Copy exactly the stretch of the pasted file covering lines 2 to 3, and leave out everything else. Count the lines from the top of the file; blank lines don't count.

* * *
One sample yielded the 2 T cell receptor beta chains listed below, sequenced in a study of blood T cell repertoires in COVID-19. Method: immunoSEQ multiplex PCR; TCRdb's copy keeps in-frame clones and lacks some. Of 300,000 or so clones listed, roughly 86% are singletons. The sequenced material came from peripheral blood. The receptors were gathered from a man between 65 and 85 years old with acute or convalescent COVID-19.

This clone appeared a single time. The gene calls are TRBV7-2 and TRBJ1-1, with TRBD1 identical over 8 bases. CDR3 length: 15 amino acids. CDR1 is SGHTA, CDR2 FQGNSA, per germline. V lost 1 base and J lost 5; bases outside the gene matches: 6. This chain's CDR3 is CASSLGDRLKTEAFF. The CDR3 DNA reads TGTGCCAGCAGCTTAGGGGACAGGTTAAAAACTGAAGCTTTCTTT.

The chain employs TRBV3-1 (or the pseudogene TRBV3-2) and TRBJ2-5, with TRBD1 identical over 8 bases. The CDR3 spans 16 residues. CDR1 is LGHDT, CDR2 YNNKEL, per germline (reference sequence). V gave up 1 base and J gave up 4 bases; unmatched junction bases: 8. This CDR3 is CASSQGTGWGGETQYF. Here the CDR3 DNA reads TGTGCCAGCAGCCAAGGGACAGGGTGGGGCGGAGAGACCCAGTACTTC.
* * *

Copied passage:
This clone appeared a single time. The gene calls are TRBV7-2 and TRBJ1-1, with TRBD1 identical over 8 bases. CDR3 length: 15 amino acids. CDR1 is SGHTA, CDR2 FQGNSA, per germline. V lost 1 base and J lost 5; bases outside the gene matches: 6. This chain's CDR3 is CASSLGDRLKTEAFF. The CDR3 DNA reads TGTGCCAGCAGCTTAGGGGACAGGTTAAAAACTGAAGCTTTCTTT.

The chain employs TRBV3-1 (or the pseudogene TRBV3-2) and TRBJ2-5, with TRBD1 identical over 8 bases. The CDR3 spans 16 residues. CDR1 is LGHDT, CDR2 YNNKEL, per germline (reference sequence). V gave up 1 base and J gave up 4 bases; unmatched junction bases: 8. This CDR3 is CASSQGTGWGGETQYF. Here the CDR3 DNA reads TGTGCCAGCAGCCAAGGGACAGGGTGGGGCGGAGAGACCCAGTACTTC.